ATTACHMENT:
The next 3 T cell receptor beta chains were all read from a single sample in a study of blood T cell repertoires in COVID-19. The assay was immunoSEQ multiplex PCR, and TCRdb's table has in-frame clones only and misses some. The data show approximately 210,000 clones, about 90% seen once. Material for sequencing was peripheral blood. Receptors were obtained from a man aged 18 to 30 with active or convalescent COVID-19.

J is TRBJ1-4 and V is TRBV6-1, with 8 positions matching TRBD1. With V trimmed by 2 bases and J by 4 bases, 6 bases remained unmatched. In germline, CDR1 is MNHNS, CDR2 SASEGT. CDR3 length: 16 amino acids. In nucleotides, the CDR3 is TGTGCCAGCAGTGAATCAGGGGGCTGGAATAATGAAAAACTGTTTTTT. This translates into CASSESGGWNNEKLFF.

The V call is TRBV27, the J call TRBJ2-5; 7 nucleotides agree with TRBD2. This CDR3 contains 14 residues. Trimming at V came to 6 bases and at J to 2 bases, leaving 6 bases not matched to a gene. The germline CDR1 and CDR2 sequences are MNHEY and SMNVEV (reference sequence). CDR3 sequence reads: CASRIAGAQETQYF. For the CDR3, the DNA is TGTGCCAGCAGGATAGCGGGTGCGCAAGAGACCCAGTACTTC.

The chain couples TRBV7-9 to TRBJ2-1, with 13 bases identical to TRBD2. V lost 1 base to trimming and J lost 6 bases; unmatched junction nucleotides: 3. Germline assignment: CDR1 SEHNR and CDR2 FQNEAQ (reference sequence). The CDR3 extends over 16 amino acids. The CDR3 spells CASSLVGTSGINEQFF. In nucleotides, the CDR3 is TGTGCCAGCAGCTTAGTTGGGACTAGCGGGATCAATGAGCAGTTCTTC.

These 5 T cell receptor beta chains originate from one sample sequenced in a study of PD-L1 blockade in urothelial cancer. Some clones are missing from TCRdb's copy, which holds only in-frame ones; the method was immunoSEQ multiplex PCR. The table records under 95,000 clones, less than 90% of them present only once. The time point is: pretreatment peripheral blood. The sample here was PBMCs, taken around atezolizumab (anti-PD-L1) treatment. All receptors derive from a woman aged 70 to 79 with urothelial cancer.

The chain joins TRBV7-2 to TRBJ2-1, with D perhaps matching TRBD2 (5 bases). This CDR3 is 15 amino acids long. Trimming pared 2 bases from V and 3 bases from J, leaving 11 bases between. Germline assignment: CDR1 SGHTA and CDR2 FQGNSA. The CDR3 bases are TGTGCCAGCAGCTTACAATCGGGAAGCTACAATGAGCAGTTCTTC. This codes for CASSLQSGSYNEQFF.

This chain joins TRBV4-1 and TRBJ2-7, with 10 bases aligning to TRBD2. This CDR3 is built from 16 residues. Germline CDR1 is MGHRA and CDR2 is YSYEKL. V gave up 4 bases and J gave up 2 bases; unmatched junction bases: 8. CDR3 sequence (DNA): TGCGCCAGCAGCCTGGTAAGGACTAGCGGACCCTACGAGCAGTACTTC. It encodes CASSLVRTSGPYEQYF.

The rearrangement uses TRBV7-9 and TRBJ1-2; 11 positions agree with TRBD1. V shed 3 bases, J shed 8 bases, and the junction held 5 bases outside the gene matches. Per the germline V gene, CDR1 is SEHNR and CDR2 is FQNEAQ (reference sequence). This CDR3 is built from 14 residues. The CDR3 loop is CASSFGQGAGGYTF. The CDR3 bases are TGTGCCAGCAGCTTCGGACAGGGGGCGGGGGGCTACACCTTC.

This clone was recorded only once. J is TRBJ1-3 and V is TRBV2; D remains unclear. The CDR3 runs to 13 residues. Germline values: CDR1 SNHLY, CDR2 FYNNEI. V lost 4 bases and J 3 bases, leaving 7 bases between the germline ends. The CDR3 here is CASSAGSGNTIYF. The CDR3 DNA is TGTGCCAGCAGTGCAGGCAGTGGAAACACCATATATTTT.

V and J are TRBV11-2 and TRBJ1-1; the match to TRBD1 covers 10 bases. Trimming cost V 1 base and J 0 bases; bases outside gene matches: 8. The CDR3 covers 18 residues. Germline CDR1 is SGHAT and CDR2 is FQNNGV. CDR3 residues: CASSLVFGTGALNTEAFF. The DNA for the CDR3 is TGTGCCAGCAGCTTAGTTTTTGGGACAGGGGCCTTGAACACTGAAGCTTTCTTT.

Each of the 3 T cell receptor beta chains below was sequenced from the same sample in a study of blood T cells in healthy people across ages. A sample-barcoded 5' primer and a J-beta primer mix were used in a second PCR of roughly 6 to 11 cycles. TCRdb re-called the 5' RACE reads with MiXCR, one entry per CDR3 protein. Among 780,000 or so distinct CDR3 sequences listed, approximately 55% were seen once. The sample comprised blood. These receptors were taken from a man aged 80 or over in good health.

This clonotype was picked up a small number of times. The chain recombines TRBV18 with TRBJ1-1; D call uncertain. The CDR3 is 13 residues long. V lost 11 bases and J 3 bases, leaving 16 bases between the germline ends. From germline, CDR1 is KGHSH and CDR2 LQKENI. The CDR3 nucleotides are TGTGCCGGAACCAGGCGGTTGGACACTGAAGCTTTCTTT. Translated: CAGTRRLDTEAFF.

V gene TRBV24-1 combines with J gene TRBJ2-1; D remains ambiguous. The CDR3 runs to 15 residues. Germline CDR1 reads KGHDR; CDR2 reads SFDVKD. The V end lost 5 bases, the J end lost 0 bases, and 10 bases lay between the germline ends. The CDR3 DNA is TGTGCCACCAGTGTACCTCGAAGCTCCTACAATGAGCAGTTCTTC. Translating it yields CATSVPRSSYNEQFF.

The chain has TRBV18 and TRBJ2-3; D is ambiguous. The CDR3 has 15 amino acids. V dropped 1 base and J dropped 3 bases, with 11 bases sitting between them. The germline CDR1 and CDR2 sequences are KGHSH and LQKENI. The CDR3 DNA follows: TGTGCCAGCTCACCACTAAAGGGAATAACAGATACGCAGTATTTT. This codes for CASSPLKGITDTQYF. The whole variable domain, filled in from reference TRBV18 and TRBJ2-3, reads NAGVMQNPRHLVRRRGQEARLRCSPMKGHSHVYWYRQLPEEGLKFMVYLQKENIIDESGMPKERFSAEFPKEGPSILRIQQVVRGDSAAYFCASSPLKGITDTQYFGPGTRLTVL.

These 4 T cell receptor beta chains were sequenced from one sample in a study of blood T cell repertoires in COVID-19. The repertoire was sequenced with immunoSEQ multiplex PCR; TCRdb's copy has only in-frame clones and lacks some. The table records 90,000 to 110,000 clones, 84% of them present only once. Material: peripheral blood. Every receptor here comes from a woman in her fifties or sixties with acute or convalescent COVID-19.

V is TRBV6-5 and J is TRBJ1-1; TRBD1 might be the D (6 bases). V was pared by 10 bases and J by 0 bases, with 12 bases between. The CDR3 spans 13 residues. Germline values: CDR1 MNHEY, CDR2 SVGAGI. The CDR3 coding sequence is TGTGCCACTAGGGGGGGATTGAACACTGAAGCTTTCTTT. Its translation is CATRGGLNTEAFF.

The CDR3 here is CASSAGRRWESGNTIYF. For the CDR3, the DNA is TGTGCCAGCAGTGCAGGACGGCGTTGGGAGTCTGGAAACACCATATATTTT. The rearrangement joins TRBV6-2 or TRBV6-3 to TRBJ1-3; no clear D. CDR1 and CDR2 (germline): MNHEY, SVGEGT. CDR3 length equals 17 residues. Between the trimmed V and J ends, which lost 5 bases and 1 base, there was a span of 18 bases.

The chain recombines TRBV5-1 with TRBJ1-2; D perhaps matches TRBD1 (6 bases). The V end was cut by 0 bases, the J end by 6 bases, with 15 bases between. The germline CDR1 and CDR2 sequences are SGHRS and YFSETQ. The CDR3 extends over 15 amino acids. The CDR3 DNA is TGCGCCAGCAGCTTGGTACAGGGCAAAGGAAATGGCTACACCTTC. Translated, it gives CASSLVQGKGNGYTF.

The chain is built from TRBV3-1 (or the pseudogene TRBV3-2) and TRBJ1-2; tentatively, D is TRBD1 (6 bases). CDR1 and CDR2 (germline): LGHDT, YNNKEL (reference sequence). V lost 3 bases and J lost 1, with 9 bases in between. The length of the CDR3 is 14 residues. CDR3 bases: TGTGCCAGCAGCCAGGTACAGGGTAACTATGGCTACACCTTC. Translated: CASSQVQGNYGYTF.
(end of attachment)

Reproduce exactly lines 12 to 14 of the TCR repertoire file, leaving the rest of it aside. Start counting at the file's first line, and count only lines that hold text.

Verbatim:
This clonotype was picked up a small number of times. The chain recombines TRBV18 with TRBJ1-1; D call uncertain. The CDR3 is 13 residues long. V lost 11 bases and J 3 bases, leaving 16 bases between the germline ends. From germline, CDR1 is KGHSH and CDR2 LQKENI. The CDR3 nucleotides are TGTGCCGGAACCAGGCGGTTGGACACTGAAGCTTTCTTT. Translated: CAGTRRLDTEAFF.

V gene TRBV24-1 combines with J gene TRBJ2-1; D remains ambiguous. The CDR3 runs to 15 residues. Germline CDR1 reads KGHDR; CDR2 reads SFDVKD. The V end lost 5 bases, the J end lost 0 bases, and 10 bases lay between the germline ends. The CDR3 DNA is TGTGCCACCAGTGTACCTCGAAGCTCCTACAATGAGCAGTTCTTC. Translating it yields CATSVPRSSYNEQFF.

The chain has TRBV18 and TRBJ2-3; D is ambiguous. The CDR3 has 15 amino acids. V dropped 1 base and J dropped 3 bases, with 11 bases sitting between them. The germline CDR1 and CDR2 sequences are KGHSH and LQKENI. The CDR3 DNA follows: TGTGCCAGCTCACCACTAAAGGGAATAACAGATACGCAGTATTTT. This codes for CASSPLKGITDTQYF. The whole variable domain, filled in from reference TRBV18 and TRBJ2-3, reads NAGVMQNPRHLVRRRGQEARLRCSPMKGHSHVYWYRQLPEEGLKFMVYLQKENIIDESGMPKERFSAEFPKEGPSILRIQQVVRGDSAAYFCASSPLKGITDTQYFGPGTRLTVL.